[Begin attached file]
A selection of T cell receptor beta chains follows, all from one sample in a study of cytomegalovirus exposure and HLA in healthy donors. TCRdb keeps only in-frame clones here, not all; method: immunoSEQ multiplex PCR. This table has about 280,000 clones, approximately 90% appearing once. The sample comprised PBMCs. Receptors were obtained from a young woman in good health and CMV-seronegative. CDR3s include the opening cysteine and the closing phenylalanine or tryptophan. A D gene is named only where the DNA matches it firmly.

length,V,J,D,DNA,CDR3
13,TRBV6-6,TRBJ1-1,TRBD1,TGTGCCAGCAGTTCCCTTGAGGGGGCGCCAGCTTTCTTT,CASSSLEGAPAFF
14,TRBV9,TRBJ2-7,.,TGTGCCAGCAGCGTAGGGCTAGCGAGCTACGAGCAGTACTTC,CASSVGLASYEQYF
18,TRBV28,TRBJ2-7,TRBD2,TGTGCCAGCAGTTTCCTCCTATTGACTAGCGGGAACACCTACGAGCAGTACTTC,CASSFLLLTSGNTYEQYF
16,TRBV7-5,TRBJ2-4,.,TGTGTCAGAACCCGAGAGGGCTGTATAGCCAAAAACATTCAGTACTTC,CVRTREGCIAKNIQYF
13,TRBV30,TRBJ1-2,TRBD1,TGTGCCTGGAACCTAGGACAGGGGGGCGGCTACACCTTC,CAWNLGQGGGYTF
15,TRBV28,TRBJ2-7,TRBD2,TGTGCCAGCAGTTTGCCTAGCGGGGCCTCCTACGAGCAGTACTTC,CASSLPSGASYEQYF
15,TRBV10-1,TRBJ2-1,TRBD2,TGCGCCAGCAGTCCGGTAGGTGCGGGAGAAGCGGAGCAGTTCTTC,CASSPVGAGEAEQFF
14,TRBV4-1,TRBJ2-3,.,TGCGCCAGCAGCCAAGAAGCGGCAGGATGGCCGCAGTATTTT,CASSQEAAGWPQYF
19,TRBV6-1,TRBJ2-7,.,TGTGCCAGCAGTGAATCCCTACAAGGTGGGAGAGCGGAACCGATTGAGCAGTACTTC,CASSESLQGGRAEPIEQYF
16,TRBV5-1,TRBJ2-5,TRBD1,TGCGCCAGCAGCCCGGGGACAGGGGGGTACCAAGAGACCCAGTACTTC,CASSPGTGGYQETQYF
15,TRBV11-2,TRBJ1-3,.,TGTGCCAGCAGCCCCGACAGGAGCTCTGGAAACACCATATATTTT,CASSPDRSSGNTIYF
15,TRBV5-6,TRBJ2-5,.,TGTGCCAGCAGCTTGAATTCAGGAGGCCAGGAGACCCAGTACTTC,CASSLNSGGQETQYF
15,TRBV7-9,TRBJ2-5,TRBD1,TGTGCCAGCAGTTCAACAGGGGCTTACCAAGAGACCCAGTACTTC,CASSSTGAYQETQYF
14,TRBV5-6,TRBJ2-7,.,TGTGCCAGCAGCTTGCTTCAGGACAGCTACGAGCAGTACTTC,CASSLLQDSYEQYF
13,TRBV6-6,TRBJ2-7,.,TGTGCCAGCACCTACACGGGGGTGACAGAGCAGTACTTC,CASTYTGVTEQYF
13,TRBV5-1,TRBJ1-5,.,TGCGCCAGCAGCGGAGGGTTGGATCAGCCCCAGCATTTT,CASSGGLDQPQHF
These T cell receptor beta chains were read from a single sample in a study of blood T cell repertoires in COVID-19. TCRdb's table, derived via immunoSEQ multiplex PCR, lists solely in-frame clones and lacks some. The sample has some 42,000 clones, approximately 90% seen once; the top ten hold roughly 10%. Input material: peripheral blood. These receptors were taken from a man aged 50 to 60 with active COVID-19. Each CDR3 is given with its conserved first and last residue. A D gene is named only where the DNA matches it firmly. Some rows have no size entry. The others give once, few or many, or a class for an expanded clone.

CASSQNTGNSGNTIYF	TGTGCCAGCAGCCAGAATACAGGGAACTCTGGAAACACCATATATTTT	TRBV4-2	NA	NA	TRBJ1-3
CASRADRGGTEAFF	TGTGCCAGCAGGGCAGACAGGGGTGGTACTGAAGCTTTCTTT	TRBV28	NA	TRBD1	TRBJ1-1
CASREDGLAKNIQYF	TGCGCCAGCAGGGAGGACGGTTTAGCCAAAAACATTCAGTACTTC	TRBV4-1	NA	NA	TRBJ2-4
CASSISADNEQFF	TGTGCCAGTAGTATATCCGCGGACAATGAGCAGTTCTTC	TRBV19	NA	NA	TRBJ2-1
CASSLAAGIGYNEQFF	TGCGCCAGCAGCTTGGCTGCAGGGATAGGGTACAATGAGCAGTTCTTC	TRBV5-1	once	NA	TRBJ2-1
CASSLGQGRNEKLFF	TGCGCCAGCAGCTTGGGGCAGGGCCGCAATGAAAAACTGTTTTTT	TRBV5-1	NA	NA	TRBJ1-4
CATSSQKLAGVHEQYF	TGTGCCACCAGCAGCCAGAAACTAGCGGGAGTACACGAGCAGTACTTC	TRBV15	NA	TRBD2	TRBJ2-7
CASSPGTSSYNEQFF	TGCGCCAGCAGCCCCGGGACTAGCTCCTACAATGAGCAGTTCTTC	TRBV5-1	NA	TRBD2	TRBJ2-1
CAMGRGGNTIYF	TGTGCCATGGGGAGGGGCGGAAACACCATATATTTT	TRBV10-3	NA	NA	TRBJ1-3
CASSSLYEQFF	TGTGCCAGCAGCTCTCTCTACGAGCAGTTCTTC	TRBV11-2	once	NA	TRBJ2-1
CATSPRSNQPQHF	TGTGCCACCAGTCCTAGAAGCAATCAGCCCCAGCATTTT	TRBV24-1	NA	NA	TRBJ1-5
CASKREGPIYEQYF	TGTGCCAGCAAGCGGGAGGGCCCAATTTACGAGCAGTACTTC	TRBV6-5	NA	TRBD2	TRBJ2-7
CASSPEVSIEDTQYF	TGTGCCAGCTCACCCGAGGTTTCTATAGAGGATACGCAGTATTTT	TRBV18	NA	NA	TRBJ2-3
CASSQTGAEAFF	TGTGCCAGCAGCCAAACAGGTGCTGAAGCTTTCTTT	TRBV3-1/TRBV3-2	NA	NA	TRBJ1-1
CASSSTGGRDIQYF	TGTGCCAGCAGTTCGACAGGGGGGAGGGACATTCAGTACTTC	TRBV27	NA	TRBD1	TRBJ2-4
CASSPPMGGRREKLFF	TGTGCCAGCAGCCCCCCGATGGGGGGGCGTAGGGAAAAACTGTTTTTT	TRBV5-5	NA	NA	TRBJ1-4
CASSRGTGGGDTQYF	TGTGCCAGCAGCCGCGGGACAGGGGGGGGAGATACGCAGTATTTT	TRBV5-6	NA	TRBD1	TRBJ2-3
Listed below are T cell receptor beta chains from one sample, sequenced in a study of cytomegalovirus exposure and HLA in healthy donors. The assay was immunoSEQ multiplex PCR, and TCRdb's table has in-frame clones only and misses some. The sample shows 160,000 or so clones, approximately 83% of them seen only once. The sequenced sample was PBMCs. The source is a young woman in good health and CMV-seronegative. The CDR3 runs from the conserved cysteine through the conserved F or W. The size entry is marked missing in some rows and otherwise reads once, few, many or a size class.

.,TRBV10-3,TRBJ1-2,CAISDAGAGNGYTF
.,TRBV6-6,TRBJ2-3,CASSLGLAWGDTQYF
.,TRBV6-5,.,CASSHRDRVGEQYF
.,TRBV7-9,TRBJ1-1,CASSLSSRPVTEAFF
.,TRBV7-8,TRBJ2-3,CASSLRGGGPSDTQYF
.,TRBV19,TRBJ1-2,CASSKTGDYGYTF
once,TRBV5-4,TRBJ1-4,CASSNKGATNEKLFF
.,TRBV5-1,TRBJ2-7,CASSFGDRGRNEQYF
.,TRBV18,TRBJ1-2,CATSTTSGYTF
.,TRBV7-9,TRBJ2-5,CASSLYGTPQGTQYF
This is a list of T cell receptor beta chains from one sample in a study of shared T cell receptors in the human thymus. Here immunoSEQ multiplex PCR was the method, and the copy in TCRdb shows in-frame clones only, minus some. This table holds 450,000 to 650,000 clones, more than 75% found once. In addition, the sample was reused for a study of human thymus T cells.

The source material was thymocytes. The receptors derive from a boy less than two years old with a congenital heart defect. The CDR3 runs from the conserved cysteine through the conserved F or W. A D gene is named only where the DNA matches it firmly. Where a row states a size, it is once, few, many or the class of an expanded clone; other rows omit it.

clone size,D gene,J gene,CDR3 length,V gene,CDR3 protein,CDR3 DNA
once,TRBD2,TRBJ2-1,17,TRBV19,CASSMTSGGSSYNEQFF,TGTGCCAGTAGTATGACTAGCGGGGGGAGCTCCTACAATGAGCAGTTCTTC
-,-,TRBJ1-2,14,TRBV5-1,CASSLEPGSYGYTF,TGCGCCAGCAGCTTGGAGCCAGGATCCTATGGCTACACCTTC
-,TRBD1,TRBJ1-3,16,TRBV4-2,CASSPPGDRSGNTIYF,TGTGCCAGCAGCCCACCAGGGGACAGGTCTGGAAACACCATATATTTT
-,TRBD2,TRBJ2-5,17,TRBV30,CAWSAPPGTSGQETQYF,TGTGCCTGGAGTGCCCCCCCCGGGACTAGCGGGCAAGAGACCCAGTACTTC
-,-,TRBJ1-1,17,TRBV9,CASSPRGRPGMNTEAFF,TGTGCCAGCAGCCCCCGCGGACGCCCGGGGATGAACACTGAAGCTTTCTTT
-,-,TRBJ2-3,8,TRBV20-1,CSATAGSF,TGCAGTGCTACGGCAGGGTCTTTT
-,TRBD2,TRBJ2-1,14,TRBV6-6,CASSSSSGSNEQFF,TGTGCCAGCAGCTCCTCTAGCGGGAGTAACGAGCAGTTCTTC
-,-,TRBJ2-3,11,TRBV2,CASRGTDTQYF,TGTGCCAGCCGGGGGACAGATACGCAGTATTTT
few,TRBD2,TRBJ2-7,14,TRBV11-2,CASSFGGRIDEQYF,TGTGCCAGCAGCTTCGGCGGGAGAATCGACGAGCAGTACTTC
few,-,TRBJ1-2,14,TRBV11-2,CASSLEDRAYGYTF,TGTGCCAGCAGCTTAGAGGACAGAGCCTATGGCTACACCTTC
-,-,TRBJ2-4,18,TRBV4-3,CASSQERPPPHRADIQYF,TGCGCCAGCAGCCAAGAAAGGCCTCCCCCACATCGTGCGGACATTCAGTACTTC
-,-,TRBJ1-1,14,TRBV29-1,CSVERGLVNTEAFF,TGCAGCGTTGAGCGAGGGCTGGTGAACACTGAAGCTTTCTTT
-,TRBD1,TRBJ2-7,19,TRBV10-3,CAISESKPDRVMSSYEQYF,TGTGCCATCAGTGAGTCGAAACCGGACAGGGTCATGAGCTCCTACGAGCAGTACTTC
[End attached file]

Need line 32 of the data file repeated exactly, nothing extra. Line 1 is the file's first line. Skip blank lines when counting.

CASSPEVSIEDTQYF	TGTGCCAGCTCACCCGAGGTTTCTATAGAGGATACGCAGTATTTT	TRBV18	NA	NA	TRBJ2-3